The following diagram provides an overview of the Live Social Semantics (LSS) system.

A diagram that provides an overview of the Live Social Semantics system.

A diagram that provides an overview of the Live Social Semantics system. A detailed description is provided in the text hereunder.

Starting at the top-left of the LSS system diagram, we see the web-based systems from which data was obtained. This data is sourced and processed by the semantic extraction and inference technology developed by Harith Alani and Martin Szomszor and collaborators in the context of the TAGora project. The linked data sources were and the RKBexplorer. From the former the system sourced data on the scientific collaboration network among participants by looking at academic publications and projects, while from the latter the communities of practice (COP) of the participants were obtained.

The social networking and annotation systems were FacebookFlickrLastFMDelicious, and Twitter (the latter for the third deployment only). From these the system sourced profile data, social network data (friends/fans/followers/etc), and annotation (tags) data. This data was obtained through available APIs (such as the Facebook graph API) or by means of screen scraping using the TAGora Extractor Daemon.

All this data is either sourced in linked data form directly from the semantic web sources, or converted to a linked data representation via the Extractor Daemon. All data was represented using an agreed ontology and URI syntaxes, and stored and integrated in a high-performance triple store (JXT Triple Store, later Garlik 4store). The use of semantic repositories and formats made it relatively easy to automatically integrate heterogenous data from our various sources at run time, as well as provide one service endpoint that supports the collection and reasoning over the integrated data.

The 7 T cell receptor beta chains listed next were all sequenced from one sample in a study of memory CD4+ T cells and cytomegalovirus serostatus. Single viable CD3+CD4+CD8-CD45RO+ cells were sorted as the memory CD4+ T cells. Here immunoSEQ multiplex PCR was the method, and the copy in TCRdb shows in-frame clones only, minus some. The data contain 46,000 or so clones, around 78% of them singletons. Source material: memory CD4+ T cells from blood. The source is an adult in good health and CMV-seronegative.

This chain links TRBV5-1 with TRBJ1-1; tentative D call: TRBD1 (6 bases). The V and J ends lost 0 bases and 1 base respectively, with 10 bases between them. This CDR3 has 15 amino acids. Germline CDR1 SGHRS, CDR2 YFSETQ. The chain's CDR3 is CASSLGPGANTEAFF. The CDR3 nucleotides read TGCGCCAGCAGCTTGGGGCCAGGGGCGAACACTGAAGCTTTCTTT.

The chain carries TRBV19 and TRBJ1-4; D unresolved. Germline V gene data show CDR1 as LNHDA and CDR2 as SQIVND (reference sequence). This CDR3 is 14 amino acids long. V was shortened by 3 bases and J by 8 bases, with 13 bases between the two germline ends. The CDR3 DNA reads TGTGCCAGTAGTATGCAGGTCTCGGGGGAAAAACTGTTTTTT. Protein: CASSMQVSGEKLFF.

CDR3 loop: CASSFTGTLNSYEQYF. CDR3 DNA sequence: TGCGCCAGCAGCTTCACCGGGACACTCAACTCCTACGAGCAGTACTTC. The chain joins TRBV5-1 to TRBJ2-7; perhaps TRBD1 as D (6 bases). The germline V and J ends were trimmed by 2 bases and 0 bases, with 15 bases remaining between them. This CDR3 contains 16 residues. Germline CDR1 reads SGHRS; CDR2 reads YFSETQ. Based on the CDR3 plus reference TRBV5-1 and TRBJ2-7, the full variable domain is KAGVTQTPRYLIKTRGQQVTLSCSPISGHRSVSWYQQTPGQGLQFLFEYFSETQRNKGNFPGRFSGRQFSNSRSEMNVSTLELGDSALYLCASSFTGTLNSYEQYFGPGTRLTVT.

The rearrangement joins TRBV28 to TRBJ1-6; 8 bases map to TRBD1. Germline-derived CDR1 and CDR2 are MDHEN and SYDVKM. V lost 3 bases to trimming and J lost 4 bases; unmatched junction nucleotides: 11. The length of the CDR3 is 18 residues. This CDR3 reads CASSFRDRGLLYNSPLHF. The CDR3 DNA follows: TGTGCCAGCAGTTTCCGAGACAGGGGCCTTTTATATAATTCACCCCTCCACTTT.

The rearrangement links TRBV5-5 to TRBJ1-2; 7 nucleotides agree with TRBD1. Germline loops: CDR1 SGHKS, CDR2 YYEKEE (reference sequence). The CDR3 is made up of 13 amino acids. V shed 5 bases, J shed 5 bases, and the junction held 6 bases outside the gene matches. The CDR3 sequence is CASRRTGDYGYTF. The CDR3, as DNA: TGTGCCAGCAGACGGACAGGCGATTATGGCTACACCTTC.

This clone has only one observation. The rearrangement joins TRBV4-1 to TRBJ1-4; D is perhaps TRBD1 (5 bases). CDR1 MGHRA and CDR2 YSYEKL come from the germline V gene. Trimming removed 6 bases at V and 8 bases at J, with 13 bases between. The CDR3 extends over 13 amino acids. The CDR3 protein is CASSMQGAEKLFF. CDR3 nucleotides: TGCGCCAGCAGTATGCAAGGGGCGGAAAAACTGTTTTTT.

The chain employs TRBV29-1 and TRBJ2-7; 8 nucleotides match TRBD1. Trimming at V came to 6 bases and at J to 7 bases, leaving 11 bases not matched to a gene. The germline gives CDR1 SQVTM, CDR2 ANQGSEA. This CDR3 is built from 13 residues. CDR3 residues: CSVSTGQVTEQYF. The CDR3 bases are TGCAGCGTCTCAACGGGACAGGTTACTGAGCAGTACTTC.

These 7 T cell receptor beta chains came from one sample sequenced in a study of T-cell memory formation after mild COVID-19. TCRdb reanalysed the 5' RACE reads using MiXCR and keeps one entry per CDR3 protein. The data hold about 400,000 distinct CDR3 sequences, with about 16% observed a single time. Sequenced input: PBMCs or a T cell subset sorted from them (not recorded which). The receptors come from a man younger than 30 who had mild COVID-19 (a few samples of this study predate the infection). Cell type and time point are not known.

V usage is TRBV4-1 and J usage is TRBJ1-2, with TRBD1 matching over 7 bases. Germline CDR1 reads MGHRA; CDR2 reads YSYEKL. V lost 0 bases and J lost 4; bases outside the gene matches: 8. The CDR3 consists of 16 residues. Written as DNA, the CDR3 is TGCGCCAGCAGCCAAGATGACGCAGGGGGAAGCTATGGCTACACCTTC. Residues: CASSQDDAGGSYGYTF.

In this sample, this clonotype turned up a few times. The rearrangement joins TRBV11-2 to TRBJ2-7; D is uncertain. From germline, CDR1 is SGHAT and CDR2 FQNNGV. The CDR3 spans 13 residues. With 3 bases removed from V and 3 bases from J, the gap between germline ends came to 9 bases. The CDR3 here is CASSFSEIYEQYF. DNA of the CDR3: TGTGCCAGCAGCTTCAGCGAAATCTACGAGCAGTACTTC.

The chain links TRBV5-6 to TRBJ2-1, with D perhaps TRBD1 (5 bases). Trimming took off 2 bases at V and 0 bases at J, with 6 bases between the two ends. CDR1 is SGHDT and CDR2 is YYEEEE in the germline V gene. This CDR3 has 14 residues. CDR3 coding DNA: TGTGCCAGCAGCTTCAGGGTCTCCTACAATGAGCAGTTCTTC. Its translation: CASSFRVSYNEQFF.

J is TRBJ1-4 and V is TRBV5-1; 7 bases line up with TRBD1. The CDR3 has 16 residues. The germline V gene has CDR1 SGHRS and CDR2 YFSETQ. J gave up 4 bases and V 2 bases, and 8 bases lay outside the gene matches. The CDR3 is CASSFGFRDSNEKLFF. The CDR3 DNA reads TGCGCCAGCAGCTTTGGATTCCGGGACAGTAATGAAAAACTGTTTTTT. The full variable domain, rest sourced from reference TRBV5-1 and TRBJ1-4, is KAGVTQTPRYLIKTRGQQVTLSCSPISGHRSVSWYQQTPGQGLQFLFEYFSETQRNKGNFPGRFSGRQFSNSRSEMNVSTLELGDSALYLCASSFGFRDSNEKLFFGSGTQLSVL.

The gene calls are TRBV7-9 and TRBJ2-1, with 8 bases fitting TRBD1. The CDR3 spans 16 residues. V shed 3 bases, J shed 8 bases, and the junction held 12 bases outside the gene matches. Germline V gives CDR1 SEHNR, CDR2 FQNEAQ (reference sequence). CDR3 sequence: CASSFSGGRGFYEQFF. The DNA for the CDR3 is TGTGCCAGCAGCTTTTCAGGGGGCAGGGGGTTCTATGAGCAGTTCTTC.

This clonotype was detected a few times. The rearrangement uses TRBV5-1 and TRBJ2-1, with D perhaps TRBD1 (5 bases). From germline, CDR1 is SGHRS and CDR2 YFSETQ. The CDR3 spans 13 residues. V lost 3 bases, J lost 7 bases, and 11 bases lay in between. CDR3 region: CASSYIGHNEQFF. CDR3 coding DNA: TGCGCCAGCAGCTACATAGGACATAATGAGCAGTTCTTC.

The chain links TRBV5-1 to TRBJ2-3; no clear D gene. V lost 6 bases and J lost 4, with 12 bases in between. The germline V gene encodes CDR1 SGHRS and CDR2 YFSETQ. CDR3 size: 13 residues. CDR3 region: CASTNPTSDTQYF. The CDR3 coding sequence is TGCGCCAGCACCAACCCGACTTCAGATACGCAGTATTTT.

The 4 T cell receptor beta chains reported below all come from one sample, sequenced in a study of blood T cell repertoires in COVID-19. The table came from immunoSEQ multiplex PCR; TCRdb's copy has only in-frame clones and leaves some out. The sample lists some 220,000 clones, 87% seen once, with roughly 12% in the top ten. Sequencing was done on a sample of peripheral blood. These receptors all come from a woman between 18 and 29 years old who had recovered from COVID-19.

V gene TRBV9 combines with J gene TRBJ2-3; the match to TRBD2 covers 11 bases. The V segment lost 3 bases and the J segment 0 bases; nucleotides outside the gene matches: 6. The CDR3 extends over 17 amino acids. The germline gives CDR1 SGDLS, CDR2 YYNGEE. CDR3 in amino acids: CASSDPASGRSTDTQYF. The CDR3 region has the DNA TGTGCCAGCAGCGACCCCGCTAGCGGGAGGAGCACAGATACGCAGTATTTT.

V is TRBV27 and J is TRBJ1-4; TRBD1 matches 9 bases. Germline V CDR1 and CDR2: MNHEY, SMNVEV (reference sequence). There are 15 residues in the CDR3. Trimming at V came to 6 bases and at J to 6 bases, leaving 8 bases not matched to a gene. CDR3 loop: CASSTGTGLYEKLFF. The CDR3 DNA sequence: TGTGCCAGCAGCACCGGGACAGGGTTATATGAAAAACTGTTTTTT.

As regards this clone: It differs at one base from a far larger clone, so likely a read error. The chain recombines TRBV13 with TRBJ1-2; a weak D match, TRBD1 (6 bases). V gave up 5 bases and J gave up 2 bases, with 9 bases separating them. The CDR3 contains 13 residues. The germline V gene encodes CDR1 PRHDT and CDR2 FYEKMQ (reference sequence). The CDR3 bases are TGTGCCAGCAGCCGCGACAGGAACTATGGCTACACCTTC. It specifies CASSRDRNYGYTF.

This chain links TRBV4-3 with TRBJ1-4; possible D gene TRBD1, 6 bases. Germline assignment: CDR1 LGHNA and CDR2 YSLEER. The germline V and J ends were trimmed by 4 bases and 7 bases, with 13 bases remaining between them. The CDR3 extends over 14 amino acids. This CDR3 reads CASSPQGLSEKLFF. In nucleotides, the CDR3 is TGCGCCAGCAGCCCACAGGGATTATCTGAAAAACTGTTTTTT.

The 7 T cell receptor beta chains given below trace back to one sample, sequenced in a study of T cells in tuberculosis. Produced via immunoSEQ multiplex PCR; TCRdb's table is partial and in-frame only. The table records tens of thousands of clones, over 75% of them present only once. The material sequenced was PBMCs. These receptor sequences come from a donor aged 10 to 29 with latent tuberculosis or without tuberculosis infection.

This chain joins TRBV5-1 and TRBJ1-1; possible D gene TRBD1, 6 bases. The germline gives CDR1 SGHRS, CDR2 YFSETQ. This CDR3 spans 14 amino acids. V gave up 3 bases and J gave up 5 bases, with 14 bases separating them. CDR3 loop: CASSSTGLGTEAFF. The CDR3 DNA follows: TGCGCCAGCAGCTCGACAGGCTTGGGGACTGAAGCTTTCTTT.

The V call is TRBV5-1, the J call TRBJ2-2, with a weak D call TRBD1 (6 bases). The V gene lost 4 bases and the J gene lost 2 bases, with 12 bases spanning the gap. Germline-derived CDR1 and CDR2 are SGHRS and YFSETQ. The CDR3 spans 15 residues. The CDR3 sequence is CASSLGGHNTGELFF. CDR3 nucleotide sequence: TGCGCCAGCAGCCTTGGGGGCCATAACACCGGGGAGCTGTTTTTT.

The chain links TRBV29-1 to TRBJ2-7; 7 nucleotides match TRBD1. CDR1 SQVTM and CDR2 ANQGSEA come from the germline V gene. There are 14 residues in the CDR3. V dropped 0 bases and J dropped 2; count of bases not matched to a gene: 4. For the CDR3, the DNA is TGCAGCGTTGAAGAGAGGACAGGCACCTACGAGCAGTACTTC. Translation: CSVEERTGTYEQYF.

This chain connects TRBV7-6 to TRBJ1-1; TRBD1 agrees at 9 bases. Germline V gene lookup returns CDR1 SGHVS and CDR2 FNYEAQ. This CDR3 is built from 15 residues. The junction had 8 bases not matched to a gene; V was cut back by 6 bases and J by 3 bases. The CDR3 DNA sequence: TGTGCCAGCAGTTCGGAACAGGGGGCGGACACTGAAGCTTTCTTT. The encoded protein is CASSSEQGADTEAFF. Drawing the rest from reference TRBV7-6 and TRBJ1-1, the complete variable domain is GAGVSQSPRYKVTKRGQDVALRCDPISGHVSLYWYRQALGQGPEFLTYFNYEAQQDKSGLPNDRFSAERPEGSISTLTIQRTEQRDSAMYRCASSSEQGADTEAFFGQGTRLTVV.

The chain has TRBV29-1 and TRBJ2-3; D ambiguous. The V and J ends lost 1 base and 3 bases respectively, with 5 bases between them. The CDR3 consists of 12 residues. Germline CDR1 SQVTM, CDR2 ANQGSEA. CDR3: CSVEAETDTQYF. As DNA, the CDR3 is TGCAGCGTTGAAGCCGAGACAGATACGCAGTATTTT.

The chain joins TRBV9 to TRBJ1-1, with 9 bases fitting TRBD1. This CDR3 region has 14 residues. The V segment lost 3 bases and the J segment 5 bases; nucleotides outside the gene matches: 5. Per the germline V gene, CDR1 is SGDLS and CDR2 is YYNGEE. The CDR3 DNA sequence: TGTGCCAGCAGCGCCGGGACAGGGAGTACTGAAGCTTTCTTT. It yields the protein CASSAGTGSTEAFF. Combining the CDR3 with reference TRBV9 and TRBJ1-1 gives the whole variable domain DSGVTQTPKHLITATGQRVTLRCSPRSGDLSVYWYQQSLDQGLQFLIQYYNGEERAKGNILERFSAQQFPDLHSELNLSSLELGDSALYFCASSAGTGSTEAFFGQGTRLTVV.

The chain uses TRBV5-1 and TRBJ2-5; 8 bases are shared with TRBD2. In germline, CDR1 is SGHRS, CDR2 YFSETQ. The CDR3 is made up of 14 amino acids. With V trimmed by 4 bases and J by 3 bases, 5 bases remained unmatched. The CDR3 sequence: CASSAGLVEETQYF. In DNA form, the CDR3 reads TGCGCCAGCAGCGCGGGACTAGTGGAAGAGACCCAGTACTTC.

The Profile Builder (center, top of diagram) processed the tagging data obtained from the triple store and links them to DBpedia URIs using the TAGora Sense Repository. Similarly, favourite music artists from LastFM were linked to DBpedia URIs using DBTune. From this the Profile Builder builds a list of potential interests, which the users can edit and expose to other participants. DBPedia was our choice lingua franca for representing participant’s interests.

From the “real world” the system collected data on the face-to-face spatial proximity of the participants as a proxy observable for person-to-person non-technologically mediated interactions, henceforth called contacts, as well as the room-level location of the participants in the public conference areas. This dynamic data was collected by means of the SocioPatterns Monitoring Platform. This platform involved a locally installed server that collects and processes the data in real-time, and communicates via RDF/HTTP with the offsite triples store. The SocioPatterns data was injected in the triple store using a custom contact ontology to represent social interactions between individuals.

The web interface allowed participants to manage their profile. After creating an LSS profile, the participant could associate their badge ID with their profile; provide basic profile information such as their name, affiliation and role in the conference; and link their profiles in online social systems with their LSS profile. All data collected through or shown in the web interface was stored in or obtained from the triple store. The web interface was implemented using Django and hosted on a remote server.

For further details, please consult our publications listed at the bottom of this page.


We considered community building to be one of the principal objectives of a scientific conference, and pursued a number of opportunities where the Live Social Semantics system could help the organizers, speakers and attendees to better fulfill this objective.


The LSS system sought to provide its users with a number of tools to facilitate their networking activities. The main aspects of networking activities in which we considered access to information to play a role were the identification of potential new contacts, and in extension of that, the procurement of background knowledge and potentially subject matter to facilitate the conversation during the initial interactions. The LSS system sought to contribute in two ways: the profiles of interest and the user focus visualization.

We intentionally restricted these tools to be passive, to provide information only. We eschewed providing tools that actively facilitate communication with other participants as we were not prepared to risk the system to be perceived as the cause rather than the medium of uninvited contact initiations that are regarded as being too intrusive.

Profiles of interest

Friendships are often grounded on shared interests. Providing the ability to efficiently learn about other participants’ interests can thus be expected to enable a more effective identification of potential new friendships.